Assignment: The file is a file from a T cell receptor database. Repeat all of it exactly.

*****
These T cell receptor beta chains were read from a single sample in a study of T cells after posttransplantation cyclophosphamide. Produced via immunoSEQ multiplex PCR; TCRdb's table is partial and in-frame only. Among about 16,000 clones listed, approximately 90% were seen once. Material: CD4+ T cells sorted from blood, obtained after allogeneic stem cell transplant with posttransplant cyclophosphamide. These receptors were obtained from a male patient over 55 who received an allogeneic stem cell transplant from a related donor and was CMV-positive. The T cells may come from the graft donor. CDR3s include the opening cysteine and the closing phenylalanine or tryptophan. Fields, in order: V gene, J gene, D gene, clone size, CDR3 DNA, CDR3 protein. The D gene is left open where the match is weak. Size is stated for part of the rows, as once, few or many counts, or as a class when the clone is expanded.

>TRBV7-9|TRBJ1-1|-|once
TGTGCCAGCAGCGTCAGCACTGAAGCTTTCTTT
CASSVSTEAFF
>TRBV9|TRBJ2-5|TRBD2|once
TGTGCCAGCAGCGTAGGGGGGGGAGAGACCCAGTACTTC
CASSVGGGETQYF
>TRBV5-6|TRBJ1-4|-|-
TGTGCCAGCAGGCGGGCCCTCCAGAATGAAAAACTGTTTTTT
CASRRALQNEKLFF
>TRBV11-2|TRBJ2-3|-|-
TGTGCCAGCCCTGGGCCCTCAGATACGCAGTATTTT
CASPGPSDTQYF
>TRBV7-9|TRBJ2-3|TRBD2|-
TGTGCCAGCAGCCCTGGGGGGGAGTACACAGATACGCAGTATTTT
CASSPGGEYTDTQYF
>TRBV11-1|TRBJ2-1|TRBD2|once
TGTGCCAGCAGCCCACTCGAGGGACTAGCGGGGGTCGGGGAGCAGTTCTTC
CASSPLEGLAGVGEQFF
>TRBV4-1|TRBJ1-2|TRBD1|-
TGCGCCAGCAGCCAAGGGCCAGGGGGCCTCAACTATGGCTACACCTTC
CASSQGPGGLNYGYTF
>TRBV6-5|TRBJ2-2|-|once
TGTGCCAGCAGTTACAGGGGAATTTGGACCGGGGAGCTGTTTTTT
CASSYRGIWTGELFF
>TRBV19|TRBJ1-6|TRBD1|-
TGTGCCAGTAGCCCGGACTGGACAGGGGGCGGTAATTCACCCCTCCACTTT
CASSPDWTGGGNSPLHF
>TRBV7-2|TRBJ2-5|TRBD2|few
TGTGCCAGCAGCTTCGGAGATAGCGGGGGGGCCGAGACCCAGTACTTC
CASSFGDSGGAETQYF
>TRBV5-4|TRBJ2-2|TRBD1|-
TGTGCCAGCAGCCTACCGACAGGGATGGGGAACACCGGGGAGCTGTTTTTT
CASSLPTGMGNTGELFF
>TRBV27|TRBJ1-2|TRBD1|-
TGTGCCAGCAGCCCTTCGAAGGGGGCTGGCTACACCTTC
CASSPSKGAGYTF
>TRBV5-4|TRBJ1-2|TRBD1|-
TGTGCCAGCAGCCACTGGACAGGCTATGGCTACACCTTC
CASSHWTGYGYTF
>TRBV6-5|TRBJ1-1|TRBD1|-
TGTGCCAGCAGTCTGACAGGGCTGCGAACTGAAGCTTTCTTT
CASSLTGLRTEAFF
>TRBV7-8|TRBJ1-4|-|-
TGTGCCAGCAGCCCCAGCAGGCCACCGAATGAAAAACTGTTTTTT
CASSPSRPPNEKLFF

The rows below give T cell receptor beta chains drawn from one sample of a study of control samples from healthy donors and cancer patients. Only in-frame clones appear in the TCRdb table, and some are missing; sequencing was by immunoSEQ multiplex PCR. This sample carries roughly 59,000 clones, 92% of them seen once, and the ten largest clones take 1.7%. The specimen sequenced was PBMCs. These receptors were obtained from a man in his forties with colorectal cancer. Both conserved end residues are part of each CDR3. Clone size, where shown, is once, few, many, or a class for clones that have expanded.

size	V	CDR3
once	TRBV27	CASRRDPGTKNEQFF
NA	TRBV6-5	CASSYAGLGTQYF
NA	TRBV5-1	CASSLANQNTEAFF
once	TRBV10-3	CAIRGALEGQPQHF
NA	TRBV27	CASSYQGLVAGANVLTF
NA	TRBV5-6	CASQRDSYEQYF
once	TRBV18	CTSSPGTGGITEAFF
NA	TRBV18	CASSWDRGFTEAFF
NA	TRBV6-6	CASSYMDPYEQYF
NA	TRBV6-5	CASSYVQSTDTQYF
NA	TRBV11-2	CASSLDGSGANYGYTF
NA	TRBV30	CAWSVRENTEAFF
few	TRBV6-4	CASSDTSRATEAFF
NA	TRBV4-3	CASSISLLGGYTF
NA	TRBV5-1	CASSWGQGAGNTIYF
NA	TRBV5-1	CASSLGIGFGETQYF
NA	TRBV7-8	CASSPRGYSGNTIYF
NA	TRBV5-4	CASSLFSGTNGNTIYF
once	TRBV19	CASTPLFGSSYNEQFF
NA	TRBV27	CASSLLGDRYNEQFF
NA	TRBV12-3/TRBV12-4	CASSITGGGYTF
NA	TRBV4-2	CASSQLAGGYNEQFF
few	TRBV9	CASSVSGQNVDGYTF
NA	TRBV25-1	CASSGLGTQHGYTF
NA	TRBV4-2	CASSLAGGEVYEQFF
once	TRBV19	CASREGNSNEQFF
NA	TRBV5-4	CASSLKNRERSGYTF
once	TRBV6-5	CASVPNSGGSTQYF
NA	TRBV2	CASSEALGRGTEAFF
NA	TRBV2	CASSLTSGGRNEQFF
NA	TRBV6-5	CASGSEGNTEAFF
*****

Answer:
These T cell receptor beta chains were read from a single sample in a study of T cells after posttransplantation cyclophosphamide. Produced via immunoSEQ multiplex PCR; TCRdb's table is partial and in-frame only. Among about 16,000 clones listed, approximately 90% were seen once. Material: CD4+ T cells sorted from blood, obtained after allogeneic stem cell transplant with posttransplant cyclophosphamide. These receptors were obtained from a male patient over 55 who received an allogeneic stem cell transplant from a related donor and was CMV-positive. The T cells may come from the graft donor. CDR3s include the opening cysteine and the closing phenylalanine or tryptophan. Fields, in order: V gene, J gene, D gene, clone size, CDR3 DNA, CDR3 protein. The D gene is left open where the match is weak. Size is stated for part of the rows, as once, few or many counts, or as a class when the clone is expanded.

>TRBV7-9|TRBJ1-1|-|once
TGTGCCAGCAGCGTCAGCACTGAAGCTTTCTTT
CASSVSTEAFF
>TRBV9|TRBJ2-5|TRBD2|once
TGTGCCAGCAGCGTAGGGGGGGGAGAGACCCAGTACTTC
CASSVGGGETQYF
>TRBV5-6|TRBJ1-4|-|-
TGTGCCAGCAGGCGGGCCCTCCAGAATGAAAAACTGTTTTTT
CASRRALQNEKLFF
>TRBV11-2|TRBJ2-3|-|-
TGTGCCAGCCCTGGGCCCTCAGATACGCAGTATTTT
CASPGPSDTQYF
>TRBV7-9|TRBJ2-3|TRBD2|-
TGTGCCAGCAGCCCTGGGGGGGAGTACACAGATACGCAGTATTTT
CASSPGGEYTDTQYF
>TRBV11-1|TRBJ2-1|TRBD2|once
TGTGCCAGCAGCCCACTCGAGGGACTAGCGGGGGTCGGGGAGCAGTTCTTC
CASSPLEGLAGVGEQFF
>TRBV4-1|TRBJ1-2|TRBD1|-
TGCGCCAGCAGCCAAGGGCCAGGGGGCCTCAACTATGGCTACACCTTC
CASSQGPGGLNYGYTF
>TRBV6-5|TRBJ2-2|-|once
TGTGCCAGCAGTTACAGGGGAATTTGGACCGGGGAGCTGTTTTTT
CASSYRGIWTGELFF
>TRBV19|TRBJ1-6|TRBD1|-
TGTGCCAGTAGCCCGGACTGGACAGGGGGCGGTAATTCACCCCTCCACTTT
CASSPDWTGGGNSPLHF
>TRBV7-2|TRBJ2-5|TRBD2|few
TGTGCCAGCAGCTTCGGAGATAGCGGGGGGGCCGAGACCCAGTACTTC
CASSFGDSGGAETQYF
>TRBV5-4|TRBJ2-2|TRBD1|-
TGTGCCAGCAGCCTACCGACAGGGATGGGGAACACCGGGGAGCTGTTTTTT
CASSLPTGMGNTGELFF
>TRBV27|TRBJ1-2|TRBD1|-
TGTGCCAGCAGCCCTTCGAAGGGGGCTGGCTACACCTTC
CASSPSKGAGYTF
>TRBV5-4|TRBJ1-2|TRBD1|-
TGTGCCAGCAGCCACTGGACAGGCTATGGCTACACCTTC
CASSHWTGYGYTF
>TRBV6-5|TRBJ1-1|TRBD1|-
TGTGCCAGCAGTCTGACAGGGCTGCGAACTGAAGCTTTCTTT
CASSLTGLRTEAFF
>TRBV7-8|TRBJ1-4|-|-
TGTGCCAGCAGCCCCAGCAGGCCACCGAATGAAAAACTGTTTTTT
CASSPSRPPNEKLFF

The rows below give T cell receptor beta chains drawn from one sample of a study of control samples from healthy donors and cancer patients. Only in-frame clones appear in the TCRdb table, and some are missing; sequencing was by immunoSEQ multiplex PCR. This sample carries roughly 59,000 clones, 92% of them seen once, and the ten largest clones take 1.7%. The specimen sequenced was PBMCs. These receptors were obtained from a man in his forties with colorectal cancer. Both conserved end residues are part of each CDR3. Clone size, where shown, is once, few, many, or a class for clones that have expanded.

size	V	CDR3
once	TRBV27	CASRRDPGTKNEQFF
NA	TRBV6-5	CASSYAGLGTQYF
NA	TRBV5-1	CASSLANQNTEAFF
once	TRBV10-3	CAIRGALEGQPQHF
NA	TRBV27	CASSYQGLVAGANVLTF
NA	TRBV5-6	CASQRDSYEQYF
once	TRBV18	CTSSPGTGGITEAFF
NA	TRBV18	CASSWDRGFTEAFF
NA	TRBV6-6	CASSYMDPYEQYF
NA	TRBV6-5	CASSYVQSTDTQYF
NA	TRBV11-2	CASSLDGSGANYGYTF
NA	TRBV30	CAWSVRENTEAFF
few	TRBV6-4	CASSDTSRATEAFF
NA	TRBV4-3	CASSISLLGGYTF
NA	TRBV5-1	CASSWGQGAGNTIYF
NA	TRBV5-1	CASSLGIGFGETQYF
NA	TRBV7-8	CASSPRGYSGNTIYF
NA	TRBV5-4	CASSLFSGTNGNTIYF
once	TRBV19	CASTPLFGSSYNEQFF
NA	TRBV27	CASSLLGDRYNEQFF
NA	TRBV12-3/TRBV12-4	CASSITGGGYTF
NA	TRBV4-2	CASSQLAGGYNEQFF
few	TRBV9	CASSVSGQNVDGYTF
NA	TRBV25-1	CASSGLGTQHGYTF
NA	TRBV4-2	CASSLAGGEVYEQFF
once	TRBV19	CASREGNSNEQFF
NA	TRBV5-4	CASSLKNRERSGYTF
once	TRBV6-5	CASVPNSGGSTQYF
NA	TRBV2	CASSEALGRGTEAFF
NA	TRBV2	CASSLTSGGRNEQFF
NA	TRBV6-5	CASGSEGNTEAFF